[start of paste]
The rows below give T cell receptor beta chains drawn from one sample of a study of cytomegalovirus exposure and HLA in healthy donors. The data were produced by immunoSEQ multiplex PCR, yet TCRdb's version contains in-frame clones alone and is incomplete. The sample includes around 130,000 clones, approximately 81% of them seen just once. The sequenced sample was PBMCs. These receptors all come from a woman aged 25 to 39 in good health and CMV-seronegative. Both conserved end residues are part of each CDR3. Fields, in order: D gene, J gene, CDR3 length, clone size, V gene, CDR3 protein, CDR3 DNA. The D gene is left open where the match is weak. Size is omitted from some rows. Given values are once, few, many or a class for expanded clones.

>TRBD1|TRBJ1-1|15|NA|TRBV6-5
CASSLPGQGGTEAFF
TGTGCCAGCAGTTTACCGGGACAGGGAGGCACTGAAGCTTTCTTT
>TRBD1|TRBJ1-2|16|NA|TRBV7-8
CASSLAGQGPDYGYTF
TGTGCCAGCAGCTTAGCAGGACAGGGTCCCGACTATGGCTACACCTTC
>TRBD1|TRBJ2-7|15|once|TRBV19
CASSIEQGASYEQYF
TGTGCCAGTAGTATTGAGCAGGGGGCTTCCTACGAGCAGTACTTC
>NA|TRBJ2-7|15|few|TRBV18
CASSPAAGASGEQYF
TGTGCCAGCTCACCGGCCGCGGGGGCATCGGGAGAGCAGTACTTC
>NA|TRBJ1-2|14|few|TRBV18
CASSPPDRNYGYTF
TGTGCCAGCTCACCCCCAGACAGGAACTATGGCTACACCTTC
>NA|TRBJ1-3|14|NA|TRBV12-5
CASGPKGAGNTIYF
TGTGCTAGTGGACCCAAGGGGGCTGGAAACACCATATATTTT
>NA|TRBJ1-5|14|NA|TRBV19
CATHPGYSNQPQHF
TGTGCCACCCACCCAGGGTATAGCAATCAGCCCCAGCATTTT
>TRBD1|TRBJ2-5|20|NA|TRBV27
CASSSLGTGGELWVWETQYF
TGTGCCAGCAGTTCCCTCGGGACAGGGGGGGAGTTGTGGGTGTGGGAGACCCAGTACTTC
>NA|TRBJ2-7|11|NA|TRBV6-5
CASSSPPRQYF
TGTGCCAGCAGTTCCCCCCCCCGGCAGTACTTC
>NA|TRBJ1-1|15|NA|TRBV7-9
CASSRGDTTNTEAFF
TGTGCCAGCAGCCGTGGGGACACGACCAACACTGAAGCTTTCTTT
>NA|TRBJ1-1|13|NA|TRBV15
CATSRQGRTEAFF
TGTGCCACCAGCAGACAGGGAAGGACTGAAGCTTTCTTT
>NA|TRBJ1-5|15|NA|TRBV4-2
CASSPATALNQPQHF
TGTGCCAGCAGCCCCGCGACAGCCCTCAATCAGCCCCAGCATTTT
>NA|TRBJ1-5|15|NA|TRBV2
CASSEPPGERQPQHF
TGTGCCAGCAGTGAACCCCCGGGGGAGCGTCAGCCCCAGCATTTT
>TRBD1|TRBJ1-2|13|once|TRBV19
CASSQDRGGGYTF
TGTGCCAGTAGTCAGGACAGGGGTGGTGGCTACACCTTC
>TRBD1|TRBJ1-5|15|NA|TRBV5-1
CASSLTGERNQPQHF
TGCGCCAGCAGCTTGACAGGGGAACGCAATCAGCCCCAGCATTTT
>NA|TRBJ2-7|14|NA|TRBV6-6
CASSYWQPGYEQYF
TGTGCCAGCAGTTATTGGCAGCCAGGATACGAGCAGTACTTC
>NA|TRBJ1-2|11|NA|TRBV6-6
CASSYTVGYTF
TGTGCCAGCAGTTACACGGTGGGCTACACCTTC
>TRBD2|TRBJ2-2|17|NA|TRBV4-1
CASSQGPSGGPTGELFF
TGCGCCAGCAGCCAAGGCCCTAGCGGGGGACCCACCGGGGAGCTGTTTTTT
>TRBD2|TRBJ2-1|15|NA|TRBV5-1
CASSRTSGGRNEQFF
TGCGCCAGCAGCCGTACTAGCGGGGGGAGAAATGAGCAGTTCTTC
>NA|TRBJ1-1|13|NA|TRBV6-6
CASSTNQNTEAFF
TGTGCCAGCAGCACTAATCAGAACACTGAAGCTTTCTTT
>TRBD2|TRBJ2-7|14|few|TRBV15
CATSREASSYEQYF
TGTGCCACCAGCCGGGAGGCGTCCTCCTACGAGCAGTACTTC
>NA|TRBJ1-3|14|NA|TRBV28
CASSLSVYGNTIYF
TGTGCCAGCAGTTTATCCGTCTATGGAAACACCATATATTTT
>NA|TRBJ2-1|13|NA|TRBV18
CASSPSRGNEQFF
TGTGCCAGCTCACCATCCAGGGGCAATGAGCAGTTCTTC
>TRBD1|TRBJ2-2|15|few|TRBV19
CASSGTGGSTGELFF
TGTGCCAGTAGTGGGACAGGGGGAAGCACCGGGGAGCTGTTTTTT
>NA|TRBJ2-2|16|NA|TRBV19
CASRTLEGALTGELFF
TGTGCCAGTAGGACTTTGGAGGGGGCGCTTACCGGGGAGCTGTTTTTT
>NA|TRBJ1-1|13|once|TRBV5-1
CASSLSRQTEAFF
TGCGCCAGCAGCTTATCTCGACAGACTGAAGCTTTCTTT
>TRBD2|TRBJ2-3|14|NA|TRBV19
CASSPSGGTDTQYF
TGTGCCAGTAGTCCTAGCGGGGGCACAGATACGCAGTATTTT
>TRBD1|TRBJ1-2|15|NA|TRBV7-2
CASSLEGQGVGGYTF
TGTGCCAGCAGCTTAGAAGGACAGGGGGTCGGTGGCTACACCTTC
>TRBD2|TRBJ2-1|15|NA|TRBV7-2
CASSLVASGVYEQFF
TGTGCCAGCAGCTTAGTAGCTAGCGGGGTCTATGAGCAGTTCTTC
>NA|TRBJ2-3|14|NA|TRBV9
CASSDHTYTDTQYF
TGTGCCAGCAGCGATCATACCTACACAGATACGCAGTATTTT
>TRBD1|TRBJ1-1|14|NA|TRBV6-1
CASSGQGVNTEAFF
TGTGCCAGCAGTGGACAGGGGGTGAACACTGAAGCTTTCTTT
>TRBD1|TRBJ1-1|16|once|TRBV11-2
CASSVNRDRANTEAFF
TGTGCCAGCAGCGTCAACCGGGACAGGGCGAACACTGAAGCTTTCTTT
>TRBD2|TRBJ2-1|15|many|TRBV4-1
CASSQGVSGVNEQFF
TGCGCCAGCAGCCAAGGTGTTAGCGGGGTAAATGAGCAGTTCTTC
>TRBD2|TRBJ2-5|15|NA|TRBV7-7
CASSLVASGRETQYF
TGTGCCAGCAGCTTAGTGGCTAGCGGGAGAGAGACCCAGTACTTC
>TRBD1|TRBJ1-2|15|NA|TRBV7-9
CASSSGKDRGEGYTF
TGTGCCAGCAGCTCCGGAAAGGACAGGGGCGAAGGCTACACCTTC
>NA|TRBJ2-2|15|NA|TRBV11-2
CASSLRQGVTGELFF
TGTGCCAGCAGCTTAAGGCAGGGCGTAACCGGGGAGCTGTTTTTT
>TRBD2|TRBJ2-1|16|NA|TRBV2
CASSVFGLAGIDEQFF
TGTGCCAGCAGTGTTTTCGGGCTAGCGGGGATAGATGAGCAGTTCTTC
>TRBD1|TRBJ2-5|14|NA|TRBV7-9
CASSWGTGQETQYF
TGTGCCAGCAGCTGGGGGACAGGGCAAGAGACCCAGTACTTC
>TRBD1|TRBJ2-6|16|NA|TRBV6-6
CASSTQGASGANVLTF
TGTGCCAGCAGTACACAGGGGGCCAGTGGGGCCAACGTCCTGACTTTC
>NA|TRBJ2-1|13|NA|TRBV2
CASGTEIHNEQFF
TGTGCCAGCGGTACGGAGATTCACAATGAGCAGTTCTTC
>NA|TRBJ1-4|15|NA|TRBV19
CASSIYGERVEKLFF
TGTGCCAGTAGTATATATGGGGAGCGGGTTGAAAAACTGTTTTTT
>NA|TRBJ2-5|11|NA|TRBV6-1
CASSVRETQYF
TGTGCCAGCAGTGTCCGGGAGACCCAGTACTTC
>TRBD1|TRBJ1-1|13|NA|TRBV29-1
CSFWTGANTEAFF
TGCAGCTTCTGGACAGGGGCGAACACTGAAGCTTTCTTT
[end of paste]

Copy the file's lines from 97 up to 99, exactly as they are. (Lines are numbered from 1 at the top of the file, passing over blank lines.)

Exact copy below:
TGTGCCAGCAGCGTCAACCGGGACAGGGCGAACACTGAAGCTTTCTTT
>TRBD2|TRBJ2-1|15|many|TRBV4-1
CASSQGVSGVNEQFF